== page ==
Fiddler, singer, and stepdancer April Verch knows how relevant an old tune can be. She grew up surrounded by living, breathing roots music—her father's country band rehearsing in the "Newpart," the beloved Verch family room (and the title of her milestone 10th recording); the lively music at church and at community dances; the tunes she rocked out to win fiddle competitions—and decided early she wanted to be a professional musician.
She took that leap, and has been quietly leaping into new, nuanced places for more than two decades. Moving from exuberant stepdancer to fiddle wunderkind and silver-voiced singer, Verch may still spend many a fond hour rehearsing in the Newpart, when at home and not on tour, but like tradition itself, she has never been content to stand still. "When you really know and love this music," Verch reflects, "you want to go deeper, to bring out new dimensions, without straying too much into novelty."
April Verch began her full time touring career in 2000 and tours approximately 250 days per year. She has performed around the world, including festival, theatre and performing arts centre appearances in Canada, USA, China, Australia, United Kingdom, Belgium, Sweden, Denmark, Finland, Norway, Germany, Austria, France, Czech Republic and the United Arab Emirates. Verch was one of 6 fiddlers who represented the Canadian fiddle tradition to the world at the 2010 Olympic Winter Games in Vancouver, as part of a segment called "Fiddle Nation".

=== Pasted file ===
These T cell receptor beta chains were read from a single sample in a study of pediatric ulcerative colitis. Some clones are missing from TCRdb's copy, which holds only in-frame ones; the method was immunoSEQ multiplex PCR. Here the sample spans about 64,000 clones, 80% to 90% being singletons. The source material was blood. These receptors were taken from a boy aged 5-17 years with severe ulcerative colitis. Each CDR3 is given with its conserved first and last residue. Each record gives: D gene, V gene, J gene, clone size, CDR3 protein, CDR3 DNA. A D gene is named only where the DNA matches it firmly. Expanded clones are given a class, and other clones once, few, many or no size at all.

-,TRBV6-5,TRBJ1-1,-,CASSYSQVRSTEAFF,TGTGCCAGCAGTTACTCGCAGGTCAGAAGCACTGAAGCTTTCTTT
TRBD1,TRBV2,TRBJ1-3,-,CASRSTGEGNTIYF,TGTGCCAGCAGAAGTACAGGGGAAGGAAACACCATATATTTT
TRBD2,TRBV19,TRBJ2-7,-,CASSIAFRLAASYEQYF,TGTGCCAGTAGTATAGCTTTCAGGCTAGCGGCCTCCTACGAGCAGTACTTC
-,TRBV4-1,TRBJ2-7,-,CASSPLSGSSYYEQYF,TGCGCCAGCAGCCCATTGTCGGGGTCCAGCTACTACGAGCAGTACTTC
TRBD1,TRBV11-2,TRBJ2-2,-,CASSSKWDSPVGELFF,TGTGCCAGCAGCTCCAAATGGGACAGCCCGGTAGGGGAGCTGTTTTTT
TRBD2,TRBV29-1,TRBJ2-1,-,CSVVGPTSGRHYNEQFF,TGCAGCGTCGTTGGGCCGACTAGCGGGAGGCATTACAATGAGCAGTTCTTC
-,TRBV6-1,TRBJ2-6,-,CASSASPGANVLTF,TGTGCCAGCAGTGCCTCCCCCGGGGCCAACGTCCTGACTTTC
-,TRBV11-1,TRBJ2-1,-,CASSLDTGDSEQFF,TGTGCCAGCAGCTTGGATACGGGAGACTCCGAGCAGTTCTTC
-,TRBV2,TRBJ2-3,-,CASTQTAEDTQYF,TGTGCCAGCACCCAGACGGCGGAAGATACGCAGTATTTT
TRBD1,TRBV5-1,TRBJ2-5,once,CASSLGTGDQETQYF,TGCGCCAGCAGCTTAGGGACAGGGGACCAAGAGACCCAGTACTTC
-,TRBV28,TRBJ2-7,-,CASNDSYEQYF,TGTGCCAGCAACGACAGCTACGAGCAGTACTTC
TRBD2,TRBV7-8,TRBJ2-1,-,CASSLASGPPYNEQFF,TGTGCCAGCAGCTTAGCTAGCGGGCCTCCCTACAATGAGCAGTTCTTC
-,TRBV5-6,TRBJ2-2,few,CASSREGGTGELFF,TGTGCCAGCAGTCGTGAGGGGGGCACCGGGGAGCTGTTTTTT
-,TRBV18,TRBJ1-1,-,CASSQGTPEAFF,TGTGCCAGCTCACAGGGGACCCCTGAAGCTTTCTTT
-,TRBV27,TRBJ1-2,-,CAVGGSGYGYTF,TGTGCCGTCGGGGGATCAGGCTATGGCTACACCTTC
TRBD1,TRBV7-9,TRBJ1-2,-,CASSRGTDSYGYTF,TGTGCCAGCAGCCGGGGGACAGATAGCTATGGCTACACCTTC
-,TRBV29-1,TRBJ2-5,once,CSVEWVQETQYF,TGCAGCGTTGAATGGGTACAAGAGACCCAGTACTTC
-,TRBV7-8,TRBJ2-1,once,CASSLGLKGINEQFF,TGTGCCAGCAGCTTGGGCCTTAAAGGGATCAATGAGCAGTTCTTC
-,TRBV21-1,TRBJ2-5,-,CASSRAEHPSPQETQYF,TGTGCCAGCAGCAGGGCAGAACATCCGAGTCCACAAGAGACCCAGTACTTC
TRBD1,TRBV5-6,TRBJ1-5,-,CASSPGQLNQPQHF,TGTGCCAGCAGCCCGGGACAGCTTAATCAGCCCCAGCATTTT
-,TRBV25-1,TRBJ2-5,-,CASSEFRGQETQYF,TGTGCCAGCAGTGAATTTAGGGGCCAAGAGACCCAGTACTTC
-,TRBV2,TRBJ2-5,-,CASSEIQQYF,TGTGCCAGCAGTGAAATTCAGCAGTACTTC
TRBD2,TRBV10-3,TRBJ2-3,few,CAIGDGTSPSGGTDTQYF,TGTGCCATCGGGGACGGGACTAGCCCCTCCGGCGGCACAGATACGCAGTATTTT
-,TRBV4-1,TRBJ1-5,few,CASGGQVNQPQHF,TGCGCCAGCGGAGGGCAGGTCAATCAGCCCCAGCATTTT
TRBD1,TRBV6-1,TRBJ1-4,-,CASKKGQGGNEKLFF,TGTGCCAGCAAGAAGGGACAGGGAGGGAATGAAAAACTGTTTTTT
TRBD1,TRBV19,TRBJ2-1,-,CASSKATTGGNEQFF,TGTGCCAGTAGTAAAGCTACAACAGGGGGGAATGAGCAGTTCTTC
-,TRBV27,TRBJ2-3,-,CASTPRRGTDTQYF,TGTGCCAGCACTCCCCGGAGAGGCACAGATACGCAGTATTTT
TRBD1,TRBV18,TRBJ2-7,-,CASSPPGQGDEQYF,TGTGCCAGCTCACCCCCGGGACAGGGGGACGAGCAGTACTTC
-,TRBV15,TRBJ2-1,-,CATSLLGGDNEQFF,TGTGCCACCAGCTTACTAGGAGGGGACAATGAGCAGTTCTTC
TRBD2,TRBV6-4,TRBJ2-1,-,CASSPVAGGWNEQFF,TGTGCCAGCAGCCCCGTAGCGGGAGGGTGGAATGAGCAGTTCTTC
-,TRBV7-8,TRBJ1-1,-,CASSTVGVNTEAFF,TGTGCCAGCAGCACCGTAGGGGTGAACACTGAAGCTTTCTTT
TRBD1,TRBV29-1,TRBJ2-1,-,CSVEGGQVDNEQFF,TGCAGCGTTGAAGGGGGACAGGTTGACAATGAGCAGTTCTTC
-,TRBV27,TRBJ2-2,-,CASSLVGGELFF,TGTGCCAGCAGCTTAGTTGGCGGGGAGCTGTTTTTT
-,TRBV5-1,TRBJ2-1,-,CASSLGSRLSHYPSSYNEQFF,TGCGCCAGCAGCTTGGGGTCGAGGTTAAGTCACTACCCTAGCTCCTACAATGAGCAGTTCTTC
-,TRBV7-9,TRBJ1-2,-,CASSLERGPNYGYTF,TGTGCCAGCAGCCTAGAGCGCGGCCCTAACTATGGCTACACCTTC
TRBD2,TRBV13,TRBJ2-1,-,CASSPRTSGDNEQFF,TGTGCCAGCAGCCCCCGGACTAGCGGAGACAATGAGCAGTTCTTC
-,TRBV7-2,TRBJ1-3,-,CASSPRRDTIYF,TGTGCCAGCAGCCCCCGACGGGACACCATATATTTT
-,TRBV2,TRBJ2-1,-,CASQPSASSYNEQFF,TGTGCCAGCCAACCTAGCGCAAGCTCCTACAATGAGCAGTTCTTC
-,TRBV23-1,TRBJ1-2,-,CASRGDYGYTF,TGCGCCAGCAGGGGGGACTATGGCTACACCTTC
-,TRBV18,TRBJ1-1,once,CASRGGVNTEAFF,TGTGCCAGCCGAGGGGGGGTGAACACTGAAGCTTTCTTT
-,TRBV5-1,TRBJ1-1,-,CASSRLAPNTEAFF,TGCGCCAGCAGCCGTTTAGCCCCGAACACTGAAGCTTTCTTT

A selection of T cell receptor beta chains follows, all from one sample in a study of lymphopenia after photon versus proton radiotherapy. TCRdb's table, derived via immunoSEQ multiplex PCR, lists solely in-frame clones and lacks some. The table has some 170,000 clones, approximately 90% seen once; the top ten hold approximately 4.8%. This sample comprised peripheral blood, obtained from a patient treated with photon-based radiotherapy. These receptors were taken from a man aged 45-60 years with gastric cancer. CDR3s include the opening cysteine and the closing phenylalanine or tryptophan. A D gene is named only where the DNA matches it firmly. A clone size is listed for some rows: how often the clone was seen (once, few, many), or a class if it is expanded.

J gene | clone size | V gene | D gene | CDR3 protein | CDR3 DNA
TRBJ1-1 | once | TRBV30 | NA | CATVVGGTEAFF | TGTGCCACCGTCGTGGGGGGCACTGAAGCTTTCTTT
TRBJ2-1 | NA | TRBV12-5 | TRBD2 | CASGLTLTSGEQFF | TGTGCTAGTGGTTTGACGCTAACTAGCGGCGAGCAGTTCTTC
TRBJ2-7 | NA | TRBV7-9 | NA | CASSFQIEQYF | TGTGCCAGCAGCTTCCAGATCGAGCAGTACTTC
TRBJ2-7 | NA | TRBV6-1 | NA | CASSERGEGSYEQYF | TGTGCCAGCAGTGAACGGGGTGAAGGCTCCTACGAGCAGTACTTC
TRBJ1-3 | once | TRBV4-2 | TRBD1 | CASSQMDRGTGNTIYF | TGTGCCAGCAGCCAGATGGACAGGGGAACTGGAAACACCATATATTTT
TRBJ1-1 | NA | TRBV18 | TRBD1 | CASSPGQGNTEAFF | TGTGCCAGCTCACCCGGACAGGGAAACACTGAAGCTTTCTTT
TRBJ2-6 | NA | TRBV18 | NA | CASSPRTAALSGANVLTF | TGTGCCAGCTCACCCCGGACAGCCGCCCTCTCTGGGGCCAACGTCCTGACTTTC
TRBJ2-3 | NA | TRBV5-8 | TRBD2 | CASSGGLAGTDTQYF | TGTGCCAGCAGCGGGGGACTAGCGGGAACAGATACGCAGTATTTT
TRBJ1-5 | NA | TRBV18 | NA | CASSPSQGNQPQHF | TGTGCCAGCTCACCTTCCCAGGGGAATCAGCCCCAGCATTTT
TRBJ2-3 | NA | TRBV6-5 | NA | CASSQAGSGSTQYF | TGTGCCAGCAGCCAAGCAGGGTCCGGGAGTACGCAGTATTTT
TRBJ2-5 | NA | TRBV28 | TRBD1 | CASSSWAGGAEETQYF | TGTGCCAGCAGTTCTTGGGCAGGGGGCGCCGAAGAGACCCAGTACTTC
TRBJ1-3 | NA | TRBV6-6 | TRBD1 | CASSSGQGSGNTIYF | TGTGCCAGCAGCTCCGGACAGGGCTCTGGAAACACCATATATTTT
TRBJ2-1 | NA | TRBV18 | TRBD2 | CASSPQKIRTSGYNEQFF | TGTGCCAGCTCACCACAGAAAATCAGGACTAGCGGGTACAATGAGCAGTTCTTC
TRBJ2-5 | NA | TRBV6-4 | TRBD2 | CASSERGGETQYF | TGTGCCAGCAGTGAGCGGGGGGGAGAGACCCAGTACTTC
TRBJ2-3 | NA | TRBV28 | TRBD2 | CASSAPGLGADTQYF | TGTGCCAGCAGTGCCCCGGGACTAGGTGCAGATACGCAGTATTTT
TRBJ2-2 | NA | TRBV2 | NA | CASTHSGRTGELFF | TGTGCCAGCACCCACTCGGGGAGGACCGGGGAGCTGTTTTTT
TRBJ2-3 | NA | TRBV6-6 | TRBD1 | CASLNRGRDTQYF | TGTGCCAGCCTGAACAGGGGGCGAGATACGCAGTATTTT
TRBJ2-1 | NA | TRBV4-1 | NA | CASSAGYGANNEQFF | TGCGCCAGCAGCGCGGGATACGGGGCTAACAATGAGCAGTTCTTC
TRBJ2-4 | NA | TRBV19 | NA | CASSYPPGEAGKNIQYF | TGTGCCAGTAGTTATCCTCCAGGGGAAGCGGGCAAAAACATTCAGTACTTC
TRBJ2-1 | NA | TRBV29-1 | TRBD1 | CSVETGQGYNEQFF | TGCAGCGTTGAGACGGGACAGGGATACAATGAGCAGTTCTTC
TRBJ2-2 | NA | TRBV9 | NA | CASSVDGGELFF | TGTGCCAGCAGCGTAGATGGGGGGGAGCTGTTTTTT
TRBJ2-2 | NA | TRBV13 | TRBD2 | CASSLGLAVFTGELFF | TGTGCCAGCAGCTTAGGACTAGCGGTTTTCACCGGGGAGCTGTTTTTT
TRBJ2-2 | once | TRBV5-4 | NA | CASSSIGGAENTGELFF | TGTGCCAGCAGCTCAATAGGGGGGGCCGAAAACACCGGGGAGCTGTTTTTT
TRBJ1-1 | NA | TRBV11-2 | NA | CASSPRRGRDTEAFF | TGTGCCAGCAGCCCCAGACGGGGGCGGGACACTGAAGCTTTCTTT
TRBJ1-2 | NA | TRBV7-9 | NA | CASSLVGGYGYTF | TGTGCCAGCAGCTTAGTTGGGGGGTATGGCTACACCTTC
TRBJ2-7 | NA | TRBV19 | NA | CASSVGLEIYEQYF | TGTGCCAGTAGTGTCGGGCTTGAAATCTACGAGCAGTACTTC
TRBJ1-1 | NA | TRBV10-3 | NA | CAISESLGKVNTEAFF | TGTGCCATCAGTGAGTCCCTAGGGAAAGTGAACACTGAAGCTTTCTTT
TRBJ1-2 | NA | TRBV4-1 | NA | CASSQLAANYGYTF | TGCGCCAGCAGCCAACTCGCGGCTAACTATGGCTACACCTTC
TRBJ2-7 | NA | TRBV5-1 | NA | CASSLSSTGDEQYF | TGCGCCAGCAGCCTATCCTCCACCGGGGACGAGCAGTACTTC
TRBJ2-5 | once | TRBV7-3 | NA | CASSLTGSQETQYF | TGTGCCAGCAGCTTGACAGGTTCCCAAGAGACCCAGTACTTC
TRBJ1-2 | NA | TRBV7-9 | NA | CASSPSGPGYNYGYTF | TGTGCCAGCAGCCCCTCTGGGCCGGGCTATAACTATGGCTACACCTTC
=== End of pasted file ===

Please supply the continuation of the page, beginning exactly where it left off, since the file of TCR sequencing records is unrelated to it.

While Verch is perhaps best known for playing traditional fiddle styles from her native Ottawa Valley, Canada, her performances extend into old-time American and Appalachian styles and beyond, for a well-rounded tour-de-force of North Americana sounds. Verch tours with world-class musicians as a trio, featuring acoustic guitar, mandolin, bass and clawhammer banjo in addition to Verch's vocals, fiddle and foot percussion.
One might suspect a performer with as many talents as Verch would pause to take a breath, or need to somewhat compartmentalize her skills during a live performance. But on stage, Verch is almost superhuman, flawlessly intertwining and overlapping different performative elements. She stepdances while fiddling. She sings while stepdancing. Sometimes she sings, steps and fiddles all at once, with apparent ease and precision. Verch is - as they say - a triple threat in performance, her live show a beautiful companion to her music: versatile, robust, and masterfully executed.
Yet Verch never forgets the roots of her music, that connection to the people out there in the audience, on the dance floor, to the community sparked by a good song. It's about doing less to engage more. "I've lived with these songs and tunes, and my job is to get out of the way and let them hit the listener. To let them shine on their own and to leave space for interpretation," Verch muses. "It's all about touching people, about bringing them together in a community to celebrate music. I've understood that better and better as time has passed: how to take this music that is at the center of my life, and make it live and breathe for other people."